It ain't over quite yet, but 2019 was a fantastic year to be a gamer. Triple A studios came out swingin and we fell in love with new Indie developers, regardless of the preferred platform to consume games on. PC gaming's largest platform, Steam, just published their annual 'Best of' stats, and there are a couple of surprises.
In the 'Top Sellers' category, which measures the gross revenue games made, there are some golden oldies we've come to expect. In the platinum rank we find Counter-Strike Global Offensive, which went free to play at the end of 2018, still brings in the big bucks. Fans show continued love for its cosmetics, which can be obtained through loot boxes or the Steam market. Rainbow Six Siege, released in 2015 and not free to play yet, also ranks in platinum.
More familiar titles from a seemingly previous era are found in the ranks below. Halo: The Master Chief Collection—which grabbed platinum in the 'Most Played' category, with over 100,000 concurrent players and released November this year—and Rocket League secured a golden plaque in the revenue category. Team Fortress 2 and Borderlands 2 still managed to grab silver while Cyberpunk 2077, a game that isn't even out yet and can only be pre-ordered, landed in bronze.
The winning newbies
Those older titles were excluded from the 'New Releases' category, comprised solely of games published in 2019, sorted by gross revenue. The list has an extensive list per month, but at the very top a list of overal winners can be found. Unsurprisingly, it's where huge titles like Red Dead Redemption II and Star Wars Jedi: Fallen Order can be found. But Planet Zoo, Code Vein and Remnant from the Ashes impressively made it to the top 12 too.
Early Access is a divisive topic in the gaming world. Some say it's an excuse for publishers to release an unfinished products, while others relish being able to dive in as soon as possible. In Steam's 'Early Access Grads' category, the games that had an Early Access period but were officially released in 2019 are honored, again ranked by the amount of money they raked in this year. Beat Saber—also ranked high in the VR Games category—sits at the top, accompanied by games like Ring of Elysium and Slay the Spire.
Which esports titles did we play and watch?
Steam's Best of 2019 lists don't provide specific data when it comes to gross revenue. However, a fifth category, 'Most Played', can easily be checked. Granted, it lists titles by their peak consecutive players, which doesn't mean a whole lot. Steam's creator, Valve, would know everything about that. On the list their autobattler Dota Underlords, which entered Open Beta on June 20th, celebrates having over 100,000 consecutive players at some point during 2019. Which is true, but the player numbers started dropping steeply just three days later. As we speak, the game sits at around 15,000 concurrent players on a daily basis, according to tracking site SteamDB.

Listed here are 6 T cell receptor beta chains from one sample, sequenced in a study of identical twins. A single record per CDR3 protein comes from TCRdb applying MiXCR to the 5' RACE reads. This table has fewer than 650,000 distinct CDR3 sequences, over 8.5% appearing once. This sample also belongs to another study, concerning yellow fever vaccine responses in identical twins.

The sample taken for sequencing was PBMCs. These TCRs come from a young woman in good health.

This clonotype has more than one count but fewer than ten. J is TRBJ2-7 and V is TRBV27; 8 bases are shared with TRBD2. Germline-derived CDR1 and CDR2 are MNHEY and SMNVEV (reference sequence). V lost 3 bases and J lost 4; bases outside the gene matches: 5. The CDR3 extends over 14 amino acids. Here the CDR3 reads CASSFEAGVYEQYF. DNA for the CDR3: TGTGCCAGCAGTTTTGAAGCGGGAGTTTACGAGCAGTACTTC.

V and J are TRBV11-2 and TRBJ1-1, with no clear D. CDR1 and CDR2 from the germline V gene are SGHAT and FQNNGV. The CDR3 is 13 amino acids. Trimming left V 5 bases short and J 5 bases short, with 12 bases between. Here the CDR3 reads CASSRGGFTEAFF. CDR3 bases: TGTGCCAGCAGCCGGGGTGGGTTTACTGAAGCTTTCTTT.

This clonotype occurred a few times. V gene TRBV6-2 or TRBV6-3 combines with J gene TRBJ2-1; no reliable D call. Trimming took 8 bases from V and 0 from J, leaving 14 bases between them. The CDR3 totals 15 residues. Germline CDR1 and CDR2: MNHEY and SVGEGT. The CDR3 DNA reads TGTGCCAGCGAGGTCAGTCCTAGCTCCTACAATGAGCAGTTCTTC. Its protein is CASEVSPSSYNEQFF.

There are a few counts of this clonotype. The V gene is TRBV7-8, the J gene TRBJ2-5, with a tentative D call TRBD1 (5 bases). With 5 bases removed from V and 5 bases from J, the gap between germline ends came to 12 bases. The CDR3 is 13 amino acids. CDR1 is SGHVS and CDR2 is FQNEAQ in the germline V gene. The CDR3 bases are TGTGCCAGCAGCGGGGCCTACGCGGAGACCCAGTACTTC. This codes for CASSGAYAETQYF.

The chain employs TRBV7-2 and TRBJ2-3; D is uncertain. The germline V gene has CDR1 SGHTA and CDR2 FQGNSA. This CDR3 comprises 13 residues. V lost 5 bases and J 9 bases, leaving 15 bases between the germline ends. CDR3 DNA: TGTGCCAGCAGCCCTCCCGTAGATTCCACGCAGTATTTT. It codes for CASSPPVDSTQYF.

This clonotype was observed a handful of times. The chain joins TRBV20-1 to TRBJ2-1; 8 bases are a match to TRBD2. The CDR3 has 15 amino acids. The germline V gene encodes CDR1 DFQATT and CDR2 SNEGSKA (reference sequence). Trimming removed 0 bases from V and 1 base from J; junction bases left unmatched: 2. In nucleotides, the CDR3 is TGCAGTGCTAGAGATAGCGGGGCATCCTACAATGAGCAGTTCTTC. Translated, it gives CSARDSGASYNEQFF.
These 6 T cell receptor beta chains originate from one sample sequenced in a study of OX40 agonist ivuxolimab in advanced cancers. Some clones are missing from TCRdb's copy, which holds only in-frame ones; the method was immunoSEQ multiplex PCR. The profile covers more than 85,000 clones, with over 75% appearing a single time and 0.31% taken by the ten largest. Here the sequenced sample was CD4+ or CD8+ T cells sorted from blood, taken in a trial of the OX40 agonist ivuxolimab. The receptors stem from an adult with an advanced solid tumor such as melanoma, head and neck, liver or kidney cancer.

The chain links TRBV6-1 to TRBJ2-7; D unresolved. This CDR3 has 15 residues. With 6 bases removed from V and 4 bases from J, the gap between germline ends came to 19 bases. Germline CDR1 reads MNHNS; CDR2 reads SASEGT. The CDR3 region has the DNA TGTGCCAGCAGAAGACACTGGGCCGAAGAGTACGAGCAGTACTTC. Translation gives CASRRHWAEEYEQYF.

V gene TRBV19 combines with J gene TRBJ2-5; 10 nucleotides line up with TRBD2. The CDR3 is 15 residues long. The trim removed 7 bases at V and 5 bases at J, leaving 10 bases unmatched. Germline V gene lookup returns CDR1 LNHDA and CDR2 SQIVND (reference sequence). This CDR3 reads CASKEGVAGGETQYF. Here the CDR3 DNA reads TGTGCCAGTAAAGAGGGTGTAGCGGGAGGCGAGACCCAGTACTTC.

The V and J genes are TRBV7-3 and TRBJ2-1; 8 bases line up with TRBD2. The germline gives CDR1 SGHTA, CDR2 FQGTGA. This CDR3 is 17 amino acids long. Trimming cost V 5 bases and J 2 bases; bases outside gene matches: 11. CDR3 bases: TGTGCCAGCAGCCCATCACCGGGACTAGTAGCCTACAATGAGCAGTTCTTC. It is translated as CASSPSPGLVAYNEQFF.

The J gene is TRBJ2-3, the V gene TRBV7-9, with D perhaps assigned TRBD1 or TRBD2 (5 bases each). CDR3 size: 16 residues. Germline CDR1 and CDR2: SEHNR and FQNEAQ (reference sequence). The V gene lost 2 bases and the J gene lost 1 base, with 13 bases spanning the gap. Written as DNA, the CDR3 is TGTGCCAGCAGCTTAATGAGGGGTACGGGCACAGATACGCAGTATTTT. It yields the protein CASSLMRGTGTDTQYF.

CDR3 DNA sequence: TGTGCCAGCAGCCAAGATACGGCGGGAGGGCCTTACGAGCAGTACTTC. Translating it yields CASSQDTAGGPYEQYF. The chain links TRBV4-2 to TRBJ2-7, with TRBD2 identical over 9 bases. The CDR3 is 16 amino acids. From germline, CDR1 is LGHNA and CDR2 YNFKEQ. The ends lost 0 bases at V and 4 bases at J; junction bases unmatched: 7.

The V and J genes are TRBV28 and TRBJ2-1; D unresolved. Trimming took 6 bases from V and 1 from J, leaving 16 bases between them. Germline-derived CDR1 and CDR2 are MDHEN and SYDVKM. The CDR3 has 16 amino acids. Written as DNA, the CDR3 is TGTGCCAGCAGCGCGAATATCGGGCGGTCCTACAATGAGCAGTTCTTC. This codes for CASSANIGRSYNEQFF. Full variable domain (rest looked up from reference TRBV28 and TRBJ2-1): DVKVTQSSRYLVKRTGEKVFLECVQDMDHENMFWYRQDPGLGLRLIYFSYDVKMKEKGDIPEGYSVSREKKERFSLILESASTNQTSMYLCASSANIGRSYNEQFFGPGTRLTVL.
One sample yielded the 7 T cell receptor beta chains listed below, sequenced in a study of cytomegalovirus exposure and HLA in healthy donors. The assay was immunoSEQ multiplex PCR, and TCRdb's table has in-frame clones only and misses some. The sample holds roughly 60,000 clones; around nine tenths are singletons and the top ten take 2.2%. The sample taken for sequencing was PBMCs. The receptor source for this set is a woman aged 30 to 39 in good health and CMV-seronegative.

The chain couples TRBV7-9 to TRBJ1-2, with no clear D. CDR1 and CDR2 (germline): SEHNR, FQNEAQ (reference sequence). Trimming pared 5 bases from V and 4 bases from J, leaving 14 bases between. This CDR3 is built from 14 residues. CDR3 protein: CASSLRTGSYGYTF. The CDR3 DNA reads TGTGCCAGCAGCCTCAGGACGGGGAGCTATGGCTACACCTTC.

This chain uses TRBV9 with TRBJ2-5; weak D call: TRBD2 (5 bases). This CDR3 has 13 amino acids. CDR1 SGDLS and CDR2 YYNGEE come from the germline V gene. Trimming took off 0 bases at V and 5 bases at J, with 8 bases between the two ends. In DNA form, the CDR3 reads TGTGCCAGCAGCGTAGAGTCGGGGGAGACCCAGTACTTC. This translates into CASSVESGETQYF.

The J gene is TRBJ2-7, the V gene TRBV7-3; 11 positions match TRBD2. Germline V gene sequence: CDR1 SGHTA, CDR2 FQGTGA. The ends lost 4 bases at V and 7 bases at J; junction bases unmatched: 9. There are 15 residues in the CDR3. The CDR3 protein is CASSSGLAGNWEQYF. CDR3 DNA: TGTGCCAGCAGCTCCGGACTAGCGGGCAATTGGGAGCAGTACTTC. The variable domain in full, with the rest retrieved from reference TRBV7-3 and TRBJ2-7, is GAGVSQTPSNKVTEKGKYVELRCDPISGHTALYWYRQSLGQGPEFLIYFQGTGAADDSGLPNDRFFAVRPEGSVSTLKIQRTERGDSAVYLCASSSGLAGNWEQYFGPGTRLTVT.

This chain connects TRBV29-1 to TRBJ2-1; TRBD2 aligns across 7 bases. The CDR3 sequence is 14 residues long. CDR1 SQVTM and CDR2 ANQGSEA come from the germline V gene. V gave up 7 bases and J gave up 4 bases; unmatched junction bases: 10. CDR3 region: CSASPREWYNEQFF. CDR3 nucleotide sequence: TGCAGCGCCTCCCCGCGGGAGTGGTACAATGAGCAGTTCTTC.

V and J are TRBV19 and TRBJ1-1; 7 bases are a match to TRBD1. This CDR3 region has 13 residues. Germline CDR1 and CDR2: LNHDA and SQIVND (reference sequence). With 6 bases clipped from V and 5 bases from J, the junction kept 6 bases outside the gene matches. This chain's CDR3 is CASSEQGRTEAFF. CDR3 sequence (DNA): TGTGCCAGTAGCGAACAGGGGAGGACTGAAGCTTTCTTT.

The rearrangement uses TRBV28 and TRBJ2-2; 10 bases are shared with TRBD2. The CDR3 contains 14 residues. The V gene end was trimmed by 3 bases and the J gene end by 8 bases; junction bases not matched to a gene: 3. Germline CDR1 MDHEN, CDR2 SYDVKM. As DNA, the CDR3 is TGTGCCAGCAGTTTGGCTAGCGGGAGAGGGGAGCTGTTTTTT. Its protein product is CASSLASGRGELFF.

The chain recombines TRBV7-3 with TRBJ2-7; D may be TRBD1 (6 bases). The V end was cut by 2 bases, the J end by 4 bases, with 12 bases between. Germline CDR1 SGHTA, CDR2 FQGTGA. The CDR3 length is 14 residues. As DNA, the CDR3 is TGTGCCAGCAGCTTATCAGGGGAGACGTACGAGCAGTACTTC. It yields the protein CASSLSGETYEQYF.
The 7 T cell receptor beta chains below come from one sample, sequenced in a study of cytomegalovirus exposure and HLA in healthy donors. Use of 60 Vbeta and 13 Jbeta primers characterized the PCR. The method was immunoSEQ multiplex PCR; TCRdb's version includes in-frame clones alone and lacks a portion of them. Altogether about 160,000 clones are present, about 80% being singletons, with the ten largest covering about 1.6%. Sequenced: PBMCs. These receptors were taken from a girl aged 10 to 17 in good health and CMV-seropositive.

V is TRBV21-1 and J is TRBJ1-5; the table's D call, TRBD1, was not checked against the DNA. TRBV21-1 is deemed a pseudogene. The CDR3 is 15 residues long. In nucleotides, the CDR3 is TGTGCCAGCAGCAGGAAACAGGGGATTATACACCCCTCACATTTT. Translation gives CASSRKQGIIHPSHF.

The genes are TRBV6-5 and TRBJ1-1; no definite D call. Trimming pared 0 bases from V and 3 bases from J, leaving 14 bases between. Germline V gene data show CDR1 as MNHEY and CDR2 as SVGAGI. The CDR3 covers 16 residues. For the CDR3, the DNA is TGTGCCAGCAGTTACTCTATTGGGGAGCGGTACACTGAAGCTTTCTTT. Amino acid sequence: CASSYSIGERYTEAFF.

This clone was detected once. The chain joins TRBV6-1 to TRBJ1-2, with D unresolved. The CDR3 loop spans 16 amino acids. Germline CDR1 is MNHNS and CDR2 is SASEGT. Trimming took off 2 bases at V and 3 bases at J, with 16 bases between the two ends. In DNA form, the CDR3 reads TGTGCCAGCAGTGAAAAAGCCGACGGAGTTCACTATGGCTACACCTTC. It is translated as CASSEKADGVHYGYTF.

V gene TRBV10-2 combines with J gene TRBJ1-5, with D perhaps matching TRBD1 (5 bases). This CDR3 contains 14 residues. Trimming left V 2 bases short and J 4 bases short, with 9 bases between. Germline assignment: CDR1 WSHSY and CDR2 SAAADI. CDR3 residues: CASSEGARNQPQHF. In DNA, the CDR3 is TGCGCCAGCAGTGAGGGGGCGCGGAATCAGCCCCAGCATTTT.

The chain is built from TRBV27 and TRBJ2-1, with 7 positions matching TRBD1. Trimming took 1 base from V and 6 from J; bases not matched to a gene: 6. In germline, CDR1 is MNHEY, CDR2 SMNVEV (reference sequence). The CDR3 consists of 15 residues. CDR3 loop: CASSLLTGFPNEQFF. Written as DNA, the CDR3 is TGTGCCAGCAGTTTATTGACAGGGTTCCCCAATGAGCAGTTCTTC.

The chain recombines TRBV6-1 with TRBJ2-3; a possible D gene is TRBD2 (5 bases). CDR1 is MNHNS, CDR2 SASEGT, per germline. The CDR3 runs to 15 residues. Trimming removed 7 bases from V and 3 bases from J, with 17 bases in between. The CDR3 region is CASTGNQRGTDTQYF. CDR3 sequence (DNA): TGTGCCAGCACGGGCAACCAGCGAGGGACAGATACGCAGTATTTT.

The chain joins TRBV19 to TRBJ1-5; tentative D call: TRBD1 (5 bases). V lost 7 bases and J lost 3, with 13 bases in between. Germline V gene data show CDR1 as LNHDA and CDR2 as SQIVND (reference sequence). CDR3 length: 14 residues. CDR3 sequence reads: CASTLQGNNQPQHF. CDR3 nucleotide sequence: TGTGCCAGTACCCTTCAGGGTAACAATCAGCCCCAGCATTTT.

It's still interesting to take a look at some of the titles on the list. In particular, the five largest esports titles found on Steam: Dota 2, Counter-Strike Global Offensive, Rainbow Six Siege, PlayerUnknown's Battlegrounds, and Rocket League. The first four of those list all saw their peak concurrent player numbers rise above 100,000, while Rocket League sits one step lower, in the 'Over 50,000 simultaneous players' group—it peaked at just over 80,000 players on December 4th.
That number isn't a coincidence for Rocket League: it was right before the conclusion of the game's eighth competitive season. December was lucrative for Rocket League esports as well. According to Inven Global's Data Lab, the game peaked at over 250,000 concurrent viewers, while normaly the game hovers below 10,000 concurrent viewers.
Dota 2 and Counter-Strike Global Offensive still reign supreme when it comes to concurrent players. Throughout 2019, both titles sat either around or well above the 500,000 concurrent player mark, with Dota 2 even breaking a million concurrent players four times, in March. The International, Dota 2's world championship event, peaked at almost 500,000 concurrent players on just Twitch alone, according to the Inven Data Lab. Counter-Strike dominated early March and September, with over 800,000 concurrent viewers at the time of IEM Katowice, and over 600,000 concurrent viewers at the time of the StarLadder Major.
PlayerUnknown's Battlegrounds started the year off with over a million simultaneous players as well, but has seen an overall decline in popularity since. It's still well above the 500,000 concurrent player mark consistently, however. Yet viewership-wise, the game still struggles. Only once, during the PUBG Nations Cup finals, on August 11th, did the esport rise to the top of the watched titles.
Rainbow Six Siege had a more difficult time maintaining over 100,000 concurrent players, and hopped over and dipped below it throughout the entire year. Its Twitch viewership broke the 200,000 concurrent viewer mark twice: on February 17 and August 18th.
Images via Steam
Storyteller by heart. If something is competitive, I am interested in it.